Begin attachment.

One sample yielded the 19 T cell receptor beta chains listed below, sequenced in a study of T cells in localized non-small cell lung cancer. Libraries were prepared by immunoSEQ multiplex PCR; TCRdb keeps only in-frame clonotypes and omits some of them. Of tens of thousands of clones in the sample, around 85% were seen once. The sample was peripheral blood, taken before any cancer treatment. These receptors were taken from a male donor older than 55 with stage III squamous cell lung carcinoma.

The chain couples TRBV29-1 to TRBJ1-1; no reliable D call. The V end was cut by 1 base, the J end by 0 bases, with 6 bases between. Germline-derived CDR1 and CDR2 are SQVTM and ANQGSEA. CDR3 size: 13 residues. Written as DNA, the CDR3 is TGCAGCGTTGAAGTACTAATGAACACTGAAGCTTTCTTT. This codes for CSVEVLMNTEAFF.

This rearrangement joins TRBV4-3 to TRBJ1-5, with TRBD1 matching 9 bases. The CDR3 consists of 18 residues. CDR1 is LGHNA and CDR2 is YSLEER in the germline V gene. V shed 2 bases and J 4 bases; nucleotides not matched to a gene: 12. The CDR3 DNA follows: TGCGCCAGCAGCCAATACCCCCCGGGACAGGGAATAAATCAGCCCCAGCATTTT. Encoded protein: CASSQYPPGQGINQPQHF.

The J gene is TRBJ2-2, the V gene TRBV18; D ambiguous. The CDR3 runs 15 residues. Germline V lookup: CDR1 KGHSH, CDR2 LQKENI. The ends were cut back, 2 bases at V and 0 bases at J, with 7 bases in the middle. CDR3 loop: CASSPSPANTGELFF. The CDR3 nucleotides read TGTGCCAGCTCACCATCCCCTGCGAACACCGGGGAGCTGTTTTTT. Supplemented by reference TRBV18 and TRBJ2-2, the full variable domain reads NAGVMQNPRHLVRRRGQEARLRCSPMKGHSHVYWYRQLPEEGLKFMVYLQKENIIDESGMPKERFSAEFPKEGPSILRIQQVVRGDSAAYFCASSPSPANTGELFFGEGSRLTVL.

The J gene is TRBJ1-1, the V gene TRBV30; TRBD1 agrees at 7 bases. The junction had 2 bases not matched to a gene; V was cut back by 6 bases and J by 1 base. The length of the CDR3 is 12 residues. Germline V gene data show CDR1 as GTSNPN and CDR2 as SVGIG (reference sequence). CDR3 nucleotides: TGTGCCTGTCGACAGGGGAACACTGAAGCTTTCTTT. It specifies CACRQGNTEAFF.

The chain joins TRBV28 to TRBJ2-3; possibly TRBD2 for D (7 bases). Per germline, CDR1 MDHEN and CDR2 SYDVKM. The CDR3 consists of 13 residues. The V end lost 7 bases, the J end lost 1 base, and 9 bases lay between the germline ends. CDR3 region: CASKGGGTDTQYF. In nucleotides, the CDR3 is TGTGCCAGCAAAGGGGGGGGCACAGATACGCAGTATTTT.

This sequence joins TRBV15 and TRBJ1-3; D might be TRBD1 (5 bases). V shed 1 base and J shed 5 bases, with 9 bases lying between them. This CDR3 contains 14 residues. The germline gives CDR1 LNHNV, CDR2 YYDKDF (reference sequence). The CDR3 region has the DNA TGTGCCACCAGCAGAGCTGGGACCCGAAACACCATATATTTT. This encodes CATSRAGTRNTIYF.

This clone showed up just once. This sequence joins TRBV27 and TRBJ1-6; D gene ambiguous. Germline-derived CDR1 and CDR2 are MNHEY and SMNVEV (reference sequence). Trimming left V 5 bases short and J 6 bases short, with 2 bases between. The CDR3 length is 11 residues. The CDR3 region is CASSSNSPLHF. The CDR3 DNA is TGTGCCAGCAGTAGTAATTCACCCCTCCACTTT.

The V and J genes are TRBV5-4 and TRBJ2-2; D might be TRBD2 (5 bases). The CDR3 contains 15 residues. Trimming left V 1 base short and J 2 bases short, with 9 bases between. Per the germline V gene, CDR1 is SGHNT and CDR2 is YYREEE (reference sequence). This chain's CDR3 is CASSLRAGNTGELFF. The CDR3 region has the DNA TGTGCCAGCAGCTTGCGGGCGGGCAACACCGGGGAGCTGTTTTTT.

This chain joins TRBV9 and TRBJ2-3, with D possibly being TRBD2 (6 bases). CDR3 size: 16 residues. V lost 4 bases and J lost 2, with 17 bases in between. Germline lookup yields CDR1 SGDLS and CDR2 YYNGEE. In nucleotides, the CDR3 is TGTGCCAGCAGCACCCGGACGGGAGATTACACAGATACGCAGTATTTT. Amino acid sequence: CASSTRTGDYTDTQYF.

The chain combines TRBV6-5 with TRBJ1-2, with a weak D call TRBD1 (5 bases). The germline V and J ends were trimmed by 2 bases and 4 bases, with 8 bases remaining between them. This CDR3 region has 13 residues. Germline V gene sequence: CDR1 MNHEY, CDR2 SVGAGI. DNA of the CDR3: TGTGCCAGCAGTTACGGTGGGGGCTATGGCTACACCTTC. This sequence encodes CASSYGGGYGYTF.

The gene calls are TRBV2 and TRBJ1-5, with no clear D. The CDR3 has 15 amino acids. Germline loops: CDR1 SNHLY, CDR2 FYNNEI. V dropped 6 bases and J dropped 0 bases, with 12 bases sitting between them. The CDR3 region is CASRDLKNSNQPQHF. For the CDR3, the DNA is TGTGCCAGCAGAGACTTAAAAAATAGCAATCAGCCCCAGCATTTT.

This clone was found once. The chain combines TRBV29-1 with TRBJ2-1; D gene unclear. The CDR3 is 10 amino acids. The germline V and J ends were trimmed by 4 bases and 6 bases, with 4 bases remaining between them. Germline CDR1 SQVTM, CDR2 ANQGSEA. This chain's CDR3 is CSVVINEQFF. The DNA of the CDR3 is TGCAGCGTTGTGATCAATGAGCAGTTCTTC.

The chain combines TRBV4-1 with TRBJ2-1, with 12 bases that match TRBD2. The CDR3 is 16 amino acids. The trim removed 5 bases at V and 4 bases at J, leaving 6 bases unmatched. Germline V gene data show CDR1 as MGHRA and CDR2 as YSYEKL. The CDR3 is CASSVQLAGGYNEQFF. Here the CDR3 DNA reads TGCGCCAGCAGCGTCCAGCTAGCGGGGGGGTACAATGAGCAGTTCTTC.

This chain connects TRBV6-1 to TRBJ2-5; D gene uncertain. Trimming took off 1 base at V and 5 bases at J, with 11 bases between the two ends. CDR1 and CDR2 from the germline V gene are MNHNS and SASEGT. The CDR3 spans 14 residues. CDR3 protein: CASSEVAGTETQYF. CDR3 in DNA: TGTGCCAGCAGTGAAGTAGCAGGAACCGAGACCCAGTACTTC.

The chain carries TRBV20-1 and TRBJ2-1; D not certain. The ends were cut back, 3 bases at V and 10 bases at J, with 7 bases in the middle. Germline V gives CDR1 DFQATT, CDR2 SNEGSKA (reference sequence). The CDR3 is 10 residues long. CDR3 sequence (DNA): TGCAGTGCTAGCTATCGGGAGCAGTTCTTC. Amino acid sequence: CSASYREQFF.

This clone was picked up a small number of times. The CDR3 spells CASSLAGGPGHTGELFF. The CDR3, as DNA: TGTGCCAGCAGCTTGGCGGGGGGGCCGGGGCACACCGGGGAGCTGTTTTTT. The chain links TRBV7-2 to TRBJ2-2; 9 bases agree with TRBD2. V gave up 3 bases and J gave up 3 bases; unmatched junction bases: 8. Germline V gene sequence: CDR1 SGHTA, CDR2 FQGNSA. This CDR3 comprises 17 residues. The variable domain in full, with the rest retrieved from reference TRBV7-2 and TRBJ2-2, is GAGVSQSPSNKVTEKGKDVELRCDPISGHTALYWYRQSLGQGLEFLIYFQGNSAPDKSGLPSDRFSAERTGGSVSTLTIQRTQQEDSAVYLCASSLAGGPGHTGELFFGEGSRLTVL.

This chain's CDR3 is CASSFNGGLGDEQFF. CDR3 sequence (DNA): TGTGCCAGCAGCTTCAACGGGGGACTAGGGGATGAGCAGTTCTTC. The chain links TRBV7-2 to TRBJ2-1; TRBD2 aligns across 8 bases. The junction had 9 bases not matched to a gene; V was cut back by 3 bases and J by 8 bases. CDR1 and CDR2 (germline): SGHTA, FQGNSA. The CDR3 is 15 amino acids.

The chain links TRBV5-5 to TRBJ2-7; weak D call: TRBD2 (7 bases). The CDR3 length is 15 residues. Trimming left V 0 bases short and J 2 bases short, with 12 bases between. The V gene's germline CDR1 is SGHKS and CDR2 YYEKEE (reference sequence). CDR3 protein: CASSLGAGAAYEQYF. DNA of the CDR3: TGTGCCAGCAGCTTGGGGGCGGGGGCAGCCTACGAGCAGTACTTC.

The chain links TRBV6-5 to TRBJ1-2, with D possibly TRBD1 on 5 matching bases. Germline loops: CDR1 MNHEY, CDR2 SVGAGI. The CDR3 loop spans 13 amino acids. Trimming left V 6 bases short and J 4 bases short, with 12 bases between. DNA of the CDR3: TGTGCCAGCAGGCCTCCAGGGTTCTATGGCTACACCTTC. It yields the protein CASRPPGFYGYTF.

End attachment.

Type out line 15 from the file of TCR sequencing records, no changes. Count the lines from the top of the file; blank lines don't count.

This chain connects TRBV6-1 to TRBJ2-5; D gene uncertain. Trimming took off 1 base at V and 5 bases at J, with 11 bases between the two ends. CDR1 and CDR2 from the germline V gene are MNHNS and SASEGT. The CDR3 spans 14 residues. CDR3 protein: CASSEVAGTETQYF. CDR3 in DNA: TGTGCCAGCAGTGAAGTAGCAGGAACCGAGACCCAGTACTTC.